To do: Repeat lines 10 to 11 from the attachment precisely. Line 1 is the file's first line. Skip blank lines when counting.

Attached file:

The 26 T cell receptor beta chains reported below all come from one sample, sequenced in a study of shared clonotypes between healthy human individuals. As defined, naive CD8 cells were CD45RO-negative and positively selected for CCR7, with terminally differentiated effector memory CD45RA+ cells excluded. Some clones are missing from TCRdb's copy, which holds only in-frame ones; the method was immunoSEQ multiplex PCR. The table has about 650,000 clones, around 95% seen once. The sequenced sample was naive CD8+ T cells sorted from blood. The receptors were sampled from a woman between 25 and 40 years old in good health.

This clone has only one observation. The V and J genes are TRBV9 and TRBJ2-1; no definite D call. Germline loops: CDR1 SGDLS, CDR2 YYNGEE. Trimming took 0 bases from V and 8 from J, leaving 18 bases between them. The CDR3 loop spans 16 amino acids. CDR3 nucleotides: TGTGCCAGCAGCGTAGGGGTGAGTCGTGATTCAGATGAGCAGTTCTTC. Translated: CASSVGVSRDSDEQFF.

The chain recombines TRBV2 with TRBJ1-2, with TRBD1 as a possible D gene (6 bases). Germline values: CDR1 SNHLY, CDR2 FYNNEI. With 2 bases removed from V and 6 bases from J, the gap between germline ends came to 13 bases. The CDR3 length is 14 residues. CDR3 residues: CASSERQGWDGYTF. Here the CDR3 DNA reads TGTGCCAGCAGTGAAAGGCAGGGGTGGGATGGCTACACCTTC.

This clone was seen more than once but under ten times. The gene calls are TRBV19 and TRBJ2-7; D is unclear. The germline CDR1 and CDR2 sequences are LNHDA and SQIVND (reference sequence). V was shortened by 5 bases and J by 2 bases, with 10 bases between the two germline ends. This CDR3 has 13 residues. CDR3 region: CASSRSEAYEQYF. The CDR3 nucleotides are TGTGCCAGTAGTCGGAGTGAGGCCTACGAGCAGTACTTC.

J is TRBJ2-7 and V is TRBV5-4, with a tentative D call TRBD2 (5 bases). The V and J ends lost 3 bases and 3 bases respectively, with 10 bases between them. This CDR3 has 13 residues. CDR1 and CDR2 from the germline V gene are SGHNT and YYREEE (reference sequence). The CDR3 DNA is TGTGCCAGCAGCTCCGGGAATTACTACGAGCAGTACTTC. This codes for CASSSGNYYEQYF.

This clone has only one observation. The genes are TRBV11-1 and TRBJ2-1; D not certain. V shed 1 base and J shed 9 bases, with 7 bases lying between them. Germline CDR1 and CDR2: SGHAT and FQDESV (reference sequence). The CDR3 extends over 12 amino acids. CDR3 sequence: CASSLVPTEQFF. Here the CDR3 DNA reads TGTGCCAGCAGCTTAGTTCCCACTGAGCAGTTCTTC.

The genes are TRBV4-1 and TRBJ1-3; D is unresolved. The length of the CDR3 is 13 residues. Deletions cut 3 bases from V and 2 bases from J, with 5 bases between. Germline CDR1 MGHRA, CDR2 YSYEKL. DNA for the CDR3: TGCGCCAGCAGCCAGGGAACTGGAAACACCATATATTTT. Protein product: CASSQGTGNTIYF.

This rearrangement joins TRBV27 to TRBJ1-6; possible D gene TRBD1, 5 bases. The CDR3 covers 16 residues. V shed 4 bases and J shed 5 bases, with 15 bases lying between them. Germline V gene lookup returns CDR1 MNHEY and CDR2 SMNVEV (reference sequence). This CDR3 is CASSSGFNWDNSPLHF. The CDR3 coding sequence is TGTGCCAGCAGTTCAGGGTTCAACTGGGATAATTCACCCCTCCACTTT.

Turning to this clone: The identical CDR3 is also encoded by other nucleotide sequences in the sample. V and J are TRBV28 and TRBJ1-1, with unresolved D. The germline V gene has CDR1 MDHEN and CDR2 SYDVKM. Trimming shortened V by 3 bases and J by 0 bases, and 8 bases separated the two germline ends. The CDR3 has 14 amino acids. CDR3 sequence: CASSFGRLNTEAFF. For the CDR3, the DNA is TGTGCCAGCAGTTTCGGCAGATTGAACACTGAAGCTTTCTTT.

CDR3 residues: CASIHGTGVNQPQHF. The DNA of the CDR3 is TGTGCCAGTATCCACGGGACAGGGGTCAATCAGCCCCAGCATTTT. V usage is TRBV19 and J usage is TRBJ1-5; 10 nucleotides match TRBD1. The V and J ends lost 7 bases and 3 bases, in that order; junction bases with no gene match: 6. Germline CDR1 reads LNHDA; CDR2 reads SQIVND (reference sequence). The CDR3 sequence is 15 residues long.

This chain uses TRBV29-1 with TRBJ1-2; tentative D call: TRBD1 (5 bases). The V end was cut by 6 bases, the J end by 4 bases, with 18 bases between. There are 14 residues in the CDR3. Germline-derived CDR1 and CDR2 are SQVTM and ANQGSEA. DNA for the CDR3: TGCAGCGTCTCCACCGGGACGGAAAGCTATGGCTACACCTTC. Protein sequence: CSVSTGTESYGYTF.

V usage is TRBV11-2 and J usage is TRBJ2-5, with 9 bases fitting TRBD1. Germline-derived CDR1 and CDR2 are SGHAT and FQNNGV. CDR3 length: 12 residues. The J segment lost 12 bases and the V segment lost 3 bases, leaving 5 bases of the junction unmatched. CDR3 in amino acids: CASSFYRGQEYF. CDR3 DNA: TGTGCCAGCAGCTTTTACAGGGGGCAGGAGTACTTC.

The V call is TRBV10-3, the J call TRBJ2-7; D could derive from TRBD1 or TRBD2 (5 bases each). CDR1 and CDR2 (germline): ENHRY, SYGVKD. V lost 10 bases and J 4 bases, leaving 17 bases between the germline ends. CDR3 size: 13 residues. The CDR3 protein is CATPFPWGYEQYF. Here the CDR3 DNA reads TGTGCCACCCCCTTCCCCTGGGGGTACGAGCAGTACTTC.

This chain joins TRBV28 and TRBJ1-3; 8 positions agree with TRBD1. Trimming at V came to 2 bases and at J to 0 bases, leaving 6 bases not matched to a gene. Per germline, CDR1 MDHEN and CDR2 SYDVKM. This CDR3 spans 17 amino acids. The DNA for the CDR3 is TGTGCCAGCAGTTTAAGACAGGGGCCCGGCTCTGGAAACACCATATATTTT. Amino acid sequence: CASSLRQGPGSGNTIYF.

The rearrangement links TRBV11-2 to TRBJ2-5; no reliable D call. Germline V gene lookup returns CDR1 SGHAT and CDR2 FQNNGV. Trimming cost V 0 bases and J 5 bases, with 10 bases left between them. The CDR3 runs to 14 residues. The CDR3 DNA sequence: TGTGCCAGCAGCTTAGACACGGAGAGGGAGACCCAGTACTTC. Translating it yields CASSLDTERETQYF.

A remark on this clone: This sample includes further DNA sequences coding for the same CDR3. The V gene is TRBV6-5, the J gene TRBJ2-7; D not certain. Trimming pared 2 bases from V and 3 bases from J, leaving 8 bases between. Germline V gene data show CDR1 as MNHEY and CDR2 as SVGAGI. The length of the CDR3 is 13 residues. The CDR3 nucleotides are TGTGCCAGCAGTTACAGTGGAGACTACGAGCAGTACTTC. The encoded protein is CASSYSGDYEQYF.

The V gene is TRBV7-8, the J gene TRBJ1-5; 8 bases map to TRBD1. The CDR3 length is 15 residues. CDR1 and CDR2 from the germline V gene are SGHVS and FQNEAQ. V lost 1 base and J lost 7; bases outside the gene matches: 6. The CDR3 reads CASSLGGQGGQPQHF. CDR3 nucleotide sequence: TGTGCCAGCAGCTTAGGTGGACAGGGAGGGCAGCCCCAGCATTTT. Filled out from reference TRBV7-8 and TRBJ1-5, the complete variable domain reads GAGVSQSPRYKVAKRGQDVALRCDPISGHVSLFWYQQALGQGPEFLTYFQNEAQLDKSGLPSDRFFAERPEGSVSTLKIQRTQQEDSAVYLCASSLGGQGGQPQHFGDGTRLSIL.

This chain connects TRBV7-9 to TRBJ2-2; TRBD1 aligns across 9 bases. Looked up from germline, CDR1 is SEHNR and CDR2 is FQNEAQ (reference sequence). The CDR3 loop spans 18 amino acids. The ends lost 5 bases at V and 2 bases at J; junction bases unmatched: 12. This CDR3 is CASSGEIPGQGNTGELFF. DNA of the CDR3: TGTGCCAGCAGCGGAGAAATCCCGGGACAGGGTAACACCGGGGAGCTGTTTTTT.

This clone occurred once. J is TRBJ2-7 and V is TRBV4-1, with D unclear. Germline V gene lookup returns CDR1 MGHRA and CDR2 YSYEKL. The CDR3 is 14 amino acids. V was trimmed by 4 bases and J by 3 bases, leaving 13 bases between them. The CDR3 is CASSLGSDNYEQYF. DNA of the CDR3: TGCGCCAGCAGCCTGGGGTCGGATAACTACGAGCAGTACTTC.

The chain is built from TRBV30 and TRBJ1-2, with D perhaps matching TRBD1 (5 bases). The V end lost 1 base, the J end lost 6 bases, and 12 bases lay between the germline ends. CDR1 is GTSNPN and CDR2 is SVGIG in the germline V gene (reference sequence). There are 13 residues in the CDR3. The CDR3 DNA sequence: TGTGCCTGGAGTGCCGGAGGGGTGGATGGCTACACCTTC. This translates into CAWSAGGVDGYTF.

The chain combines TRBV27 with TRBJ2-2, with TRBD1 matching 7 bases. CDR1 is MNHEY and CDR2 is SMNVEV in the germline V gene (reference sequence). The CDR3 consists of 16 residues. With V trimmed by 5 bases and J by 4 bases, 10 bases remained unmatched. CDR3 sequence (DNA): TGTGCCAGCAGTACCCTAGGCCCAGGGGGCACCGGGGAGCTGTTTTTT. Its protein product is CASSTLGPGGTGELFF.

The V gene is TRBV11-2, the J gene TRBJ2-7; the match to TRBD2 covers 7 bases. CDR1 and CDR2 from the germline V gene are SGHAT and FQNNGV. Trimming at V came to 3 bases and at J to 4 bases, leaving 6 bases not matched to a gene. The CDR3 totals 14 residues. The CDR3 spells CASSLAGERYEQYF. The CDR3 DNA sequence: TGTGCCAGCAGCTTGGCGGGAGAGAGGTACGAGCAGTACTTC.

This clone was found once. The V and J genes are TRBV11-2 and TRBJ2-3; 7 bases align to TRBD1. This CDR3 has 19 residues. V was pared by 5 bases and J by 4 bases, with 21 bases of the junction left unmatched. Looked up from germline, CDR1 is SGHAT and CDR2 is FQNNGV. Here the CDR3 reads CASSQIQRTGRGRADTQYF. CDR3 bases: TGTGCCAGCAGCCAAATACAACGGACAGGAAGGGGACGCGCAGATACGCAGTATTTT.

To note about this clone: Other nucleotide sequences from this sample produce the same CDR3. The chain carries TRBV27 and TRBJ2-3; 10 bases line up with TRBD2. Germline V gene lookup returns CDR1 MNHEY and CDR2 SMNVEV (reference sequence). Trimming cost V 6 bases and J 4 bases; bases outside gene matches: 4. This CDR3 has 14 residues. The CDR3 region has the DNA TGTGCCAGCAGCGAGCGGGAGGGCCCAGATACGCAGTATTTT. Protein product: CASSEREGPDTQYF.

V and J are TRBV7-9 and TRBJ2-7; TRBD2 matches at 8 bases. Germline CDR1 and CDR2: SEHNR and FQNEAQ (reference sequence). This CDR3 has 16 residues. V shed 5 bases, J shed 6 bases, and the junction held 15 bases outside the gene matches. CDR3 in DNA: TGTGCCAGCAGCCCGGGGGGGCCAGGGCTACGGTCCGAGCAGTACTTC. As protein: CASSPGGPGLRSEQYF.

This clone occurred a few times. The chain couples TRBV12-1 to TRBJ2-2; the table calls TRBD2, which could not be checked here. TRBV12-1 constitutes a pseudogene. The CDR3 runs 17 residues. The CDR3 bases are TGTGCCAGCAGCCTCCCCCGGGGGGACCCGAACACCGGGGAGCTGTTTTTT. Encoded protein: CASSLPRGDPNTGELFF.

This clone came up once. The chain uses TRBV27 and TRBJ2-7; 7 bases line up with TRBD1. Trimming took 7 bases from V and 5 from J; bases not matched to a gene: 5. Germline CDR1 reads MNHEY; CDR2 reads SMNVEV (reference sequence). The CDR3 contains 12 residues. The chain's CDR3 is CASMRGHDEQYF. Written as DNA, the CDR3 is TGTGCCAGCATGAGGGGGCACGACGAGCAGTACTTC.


CDR3 residues: CASIHGTGVNQPQHF. The DNA of the CDR3 is TGTGCCAGTATCCACGGGACAGGGGTCAATCAGCCCCAGCATTTT. V usage is TRBV19 and J usage is TRBJ1-5; 10 nucleotides match TRBD1. The V and J ends lost 7 bases and 3 bases, in that order; junction bases with no gene match: 6. Germline CDR1 reads LNHDA; CDR2 reads SQIVND (reference sequence). The CDR3 sequence is 15 residues long.

This chain uses TRBV29-1 with TRBJ1-2; tentative D call: TRBD1 (5 bases). The V end was cut by 6 bases, the J end by 4 bases, with 18 bases between. There are 14 residues in the CDR3. Germline-derived CDR1 and CDR2 are SQVTM and ANQGSEA. DNA for the CDR3: TGCAGCGTCTCCACCGGGACGGAAAGCTATGGCTACACCTTC. Protein sequence: CSVSTGTESYGYTF.